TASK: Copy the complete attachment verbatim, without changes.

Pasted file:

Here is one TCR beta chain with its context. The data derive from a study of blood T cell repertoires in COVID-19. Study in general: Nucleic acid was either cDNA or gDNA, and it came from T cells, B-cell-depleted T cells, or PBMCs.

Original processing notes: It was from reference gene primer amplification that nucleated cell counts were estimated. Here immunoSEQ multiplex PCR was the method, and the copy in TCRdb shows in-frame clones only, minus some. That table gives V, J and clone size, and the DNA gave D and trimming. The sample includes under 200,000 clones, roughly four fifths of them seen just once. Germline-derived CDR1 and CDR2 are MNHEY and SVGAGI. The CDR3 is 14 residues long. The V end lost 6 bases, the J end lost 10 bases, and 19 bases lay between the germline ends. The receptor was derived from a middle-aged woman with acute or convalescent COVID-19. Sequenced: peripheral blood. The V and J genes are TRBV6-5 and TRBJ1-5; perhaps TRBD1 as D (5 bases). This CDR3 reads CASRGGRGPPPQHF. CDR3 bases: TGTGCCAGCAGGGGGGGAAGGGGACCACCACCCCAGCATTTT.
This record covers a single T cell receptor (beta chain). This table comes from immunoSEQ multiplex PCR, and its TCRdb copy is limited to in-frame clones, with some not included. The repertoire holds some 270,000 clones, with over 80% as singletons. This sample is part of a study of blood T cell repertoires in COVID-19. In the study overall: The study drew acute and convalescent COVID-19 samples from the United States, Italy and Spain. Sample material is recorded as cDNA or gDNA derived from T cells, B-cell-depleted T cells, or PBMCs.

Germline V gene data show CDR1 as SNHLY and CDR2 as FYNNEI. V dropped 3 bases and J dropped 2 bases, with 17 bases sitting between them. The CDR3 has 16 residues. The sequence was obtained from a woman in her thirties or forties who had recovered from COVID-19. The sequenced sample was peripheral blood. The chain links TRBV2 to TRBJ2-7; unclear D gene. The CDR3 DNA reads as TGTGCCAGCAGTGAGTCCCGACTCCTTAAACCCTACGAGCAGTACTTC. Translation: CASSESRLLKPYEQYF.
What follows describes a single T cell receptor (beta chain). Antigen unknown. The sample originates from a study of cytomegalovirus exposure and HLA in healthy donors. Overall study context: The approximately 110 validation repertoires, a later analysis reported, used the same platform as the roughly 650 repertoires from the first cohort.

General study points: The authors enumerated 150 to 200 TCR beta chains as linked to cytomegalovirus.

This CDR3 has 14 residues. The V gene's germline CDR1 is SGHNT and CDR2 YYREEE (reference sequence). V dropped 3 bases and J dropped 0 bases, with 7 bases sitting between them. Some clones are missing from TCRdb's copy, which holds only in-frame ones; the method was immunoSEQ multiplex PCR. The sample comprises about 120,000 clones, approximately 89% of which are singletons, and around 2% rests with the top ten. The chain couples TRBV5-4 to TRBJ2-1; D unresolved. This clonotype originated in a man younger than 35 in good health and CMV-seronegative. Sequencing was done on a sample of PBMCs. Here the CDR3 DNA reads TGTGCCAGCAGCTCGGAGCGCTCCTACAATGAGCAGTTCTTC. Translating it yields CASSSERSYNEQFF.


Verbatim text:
Here is one TCR beta chain with its context. The data derive from a study of blood T cell repertoires in COVID-19. Study in general: Nucleic acid was either cDNA or gDNA, and it came from T cells, B-cell-depleted T cells, or PBMCs.

Original processing notes: It was from reference gene primer amplification that nucleated cell counts were estimated. Here immunoSEQ multiplex PCR was the method, and the copy in TCRdb shows in-frame clones only, minus some. That table gives V, J and clone size, and the DNA gave D and trimming. The sample includes under 200,000 clones, roughly four fifths of them seen just once. Germline-derived CDR1 and CDR2 are MNHEY and SVGAGI. The CDR3 is 14 residues long. The V end lost 6 bases, the J end lost 10 bases, and 19 bases lay between the germline ends. The receptor was derived from a middle-aged woman with acute or convalescent COVID-19. Sequenced: peripheral blood. The V and J genes are TRBV6-5 and TRBJ1-5; perhaps TRBD1 as D (5 bases). This CDR3 reads CASRGGRGPPPQHF. CDR3 bases: TGTGCCAGCAGGGGGGGAAGGGGACCACCACCCCAGCATTTT.
This record covers a single T cell receptor (beta chain). This table comes from immunoSEQ multiplex PCR, and its TCRdb copy is limited to in-frame clones, with some not included. The repertoire holds some 270,000 clones, with over 80% as singletons. This sample is part of a study of blood T cell repertoires in COVID-19. In the study overall: The study drew acute and convalescent COVID-19 samples from the United States, Italy and Spain. Sample material is recorded as cDNA or gDNA derived from T cells, B-cell-depleted T cells, or PBMCs.

Germline V gene data show CDR1 as SNHLY and CDR2 as FYNNEI. V dropped 3 bases and J dropped 2 bases, with 17 bases sitting between them. The CDR3 has 16 residues. The sequence was obtained from a woman in her thirties or forties who had recovered from COVID-19. The sequenced sample was peripheral blood. The chain links TRBV2 to TRBJ2-7; unclear D gene. The CDR3 DNA reads as TGTGCCAGCAGTGAGTCCCGACTCCTTAAACCCTACGAGCAGTACTTC. Translation: CASSESRLLKPYEQYF.
What follows describes a single T cell receptor (beta chain). Antigen unknown. The sample originates from a study of cytomegalovirus exposure and HLA in healthy donors. Overall study context: The approximately 110 validation repertoires, a later analysis reported, used the same platform as the roughly 650 repertoires from the first cohort.

General study points: The authors enumerated 150 to 200 TCR beta chains as linked to cytomegalovirus.

This CDR3 has 14 residues. The V gene's germline CDR1 is SGHNT and CDR2 YYREEE (reference sequence). V dropped 3 bases and J dropped 0 bases, with 7 bases sitting between them. Some clones are missing from TCRdb's copy, which holds only in-frame ones; the method was immunoSEQ multiplex PCR. The sample comprises about 120,000 clones, approximately 89% of which are singletons, and around 2% rests with the top ten. The chain couples TRBV5-4 to TRBJ2-1; D unresolved. This clonotype originated in a man younger than 35 in good health and CMV-seronegative. Sequencing was done on a sample of PBMCs. Here the CDR3 DNA reads TGTGCCAGCAGCTCGGAGCGCTCCTACAATGAGCAGTTCTTC. Translating it yields CASSSERSYNEQFF.